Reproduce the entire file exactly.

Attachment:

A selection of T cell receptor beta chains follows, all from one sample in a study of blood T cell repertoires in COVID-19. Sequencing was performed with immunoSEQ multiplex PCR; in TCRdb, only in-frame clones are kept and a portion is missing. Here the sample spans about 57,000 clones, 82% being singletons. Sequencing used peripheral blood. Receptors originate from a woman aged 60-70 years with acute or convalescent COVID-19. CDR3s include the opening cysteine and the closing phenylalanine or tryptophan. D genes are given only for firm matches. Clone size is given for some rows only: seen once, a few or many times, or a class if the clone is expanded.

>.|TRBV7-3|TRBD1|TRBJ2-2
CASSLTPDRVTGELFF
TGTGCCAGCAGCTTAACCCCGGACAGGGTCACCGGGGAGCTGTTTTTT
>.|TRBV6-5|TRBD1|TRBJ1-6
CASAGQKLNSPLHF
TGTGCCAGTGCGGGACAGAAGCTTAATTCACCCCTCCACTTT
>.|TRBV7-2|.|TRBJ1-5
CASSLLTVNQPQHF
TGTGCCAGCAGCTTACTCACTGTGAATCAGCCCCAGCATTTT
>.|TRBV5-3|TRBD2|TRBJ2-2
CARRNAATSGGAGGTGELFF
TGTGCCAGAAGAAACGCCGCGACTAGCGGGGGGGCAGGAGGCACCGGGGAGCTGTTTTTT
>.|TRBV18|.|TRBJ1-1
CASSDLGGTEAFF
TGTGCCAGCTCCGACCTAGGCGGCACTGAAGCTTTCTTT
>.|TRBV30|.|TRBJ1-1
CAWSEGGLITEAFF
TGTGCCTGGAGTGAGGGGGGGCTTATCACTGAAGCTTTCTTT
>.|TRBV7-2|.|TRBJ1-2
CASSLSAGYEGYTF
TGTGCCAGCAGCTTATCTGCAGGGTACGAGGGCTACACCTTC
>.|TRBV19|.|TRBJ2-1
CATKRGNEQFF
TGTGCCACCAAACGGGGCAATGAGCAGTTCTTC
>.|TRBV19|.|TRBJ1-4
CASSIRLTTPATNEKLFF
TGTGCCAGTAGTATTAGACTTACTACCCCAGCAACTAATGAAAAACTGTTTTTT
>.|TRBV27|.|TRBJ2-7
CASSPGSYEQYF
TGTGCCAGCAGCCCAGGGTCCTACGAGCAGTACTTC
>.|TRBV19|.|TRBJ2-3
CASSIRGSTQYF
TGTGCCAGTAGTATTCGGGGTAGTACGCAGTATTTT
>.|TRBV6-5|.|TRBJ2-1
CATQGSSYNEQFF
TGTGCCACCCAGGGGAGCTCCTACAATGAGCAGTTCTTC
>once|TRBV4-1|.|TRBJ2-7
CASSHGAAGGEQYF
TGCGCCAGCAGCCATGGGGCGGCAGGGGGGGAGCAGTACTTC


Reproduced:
A selection of T cell receptor beta chains follows, all from one sample in a study of blood T cell repertoires in COVID-19. Sequencing was performed with immunoSEQ multiplex PCR; in TCRdb, only in-frame clones are kept and a portion is missing. Here the sample spans about 57,000 clones, 82% being singletons. Sequencing used peripheral blood. Receptors originate from a woman aged 60-70 years with acute or convalescent COVID-19. CDR3s include the opening cysteine and the closing phenylalanine or tryptophan. D genes are given only for firm matches. Clone size is given for some rows only: seen once, a few or many times, or a class if the clone is expanded.

>.|TRBV7-3|TRBD1|TRBJ2-2
CASSLTPDRVTGELFF
TGTGCCAGCAGCTTAACCCCGGACAGGGTCACCGGGGAGCTGTTTTTT
>.|TRBV6-5|TRBD1|TRBJ1-6
CASAGQKLNSPLHF
TGTGCCAGTGCGGGACAGAAGCTTAATTCACCCCTCCACTTT
>.|TRBV7-2|.|TRBJ1-5
CASSLLTVNQPQHF
TGTGCCAGCAGCTTACTCACTGTGAATCAGCCCCAGCATTTT
>.|TRBV5-3|TRBD2|TRBJ2-2
CARRNAATSGGAGGTGELFF
TGTGCCAGAAGAAACGCCGCGACTAGCGGGGGGGCAGGAGGCACCGGGGAGCTGTTTTTT
>.|TRBV18|.|TRBJ1-1
CASSDLGGTEAFF
TGTGCCAGCTCCGACCTAGGCGGCACTGAAGCTTTCTTT
>.|TRBV30|.|TRBJ1-1
CAWSEGGLITEAFF
TGTGCCTGGAGTGAGGGGGGGCTTATCACTGAAGCTTTCTTT
>.|TRBV7-2|.|TRBJ1-2
CASSLSAGYEGYTF
TGTGCCAGCAGCTTATCTGCAGGGTACGAGGGCTACACCTTC
>.|TRBV19|.|TRBJ2-1
CATKRGNEQFF
TGTGCCACCAAACGGGGCAATGAGCAGTTCTTC
>.|TRBV19|.|TRBJ1-4
CASSIRLTTPATNEKLFF
TGTGCCAGTAGTATTAGACTTACTACCCCAGCAACTAATGAAAAACTGTTTTTT
>.|TRBV27|.|TRBJ2-7
CASSPGSYEQYF
TGTGCCAGCAGCCCAGGGTCCTACGAGCAGTACTTC
>.|TRBV19|.|TRBJ2-3
CASSIRGSTQYF
TGTGCCAGTAGTATTCGGGGTAGTACGCAGTATTTT
>.|TRBV6-5|.|TRBJ2-1
CATQGSSYNEQFF
TGTGCCACCCAGGGGAGCTCCTACAATGAGCAGTTCTTC
>once|TRBV4-1|.|TRBJ2-7
CASSHGAAGGEQYF
TGCGCCAGCAGCCATGGGGCGGCAGGGGGGGAGCAGTACTTC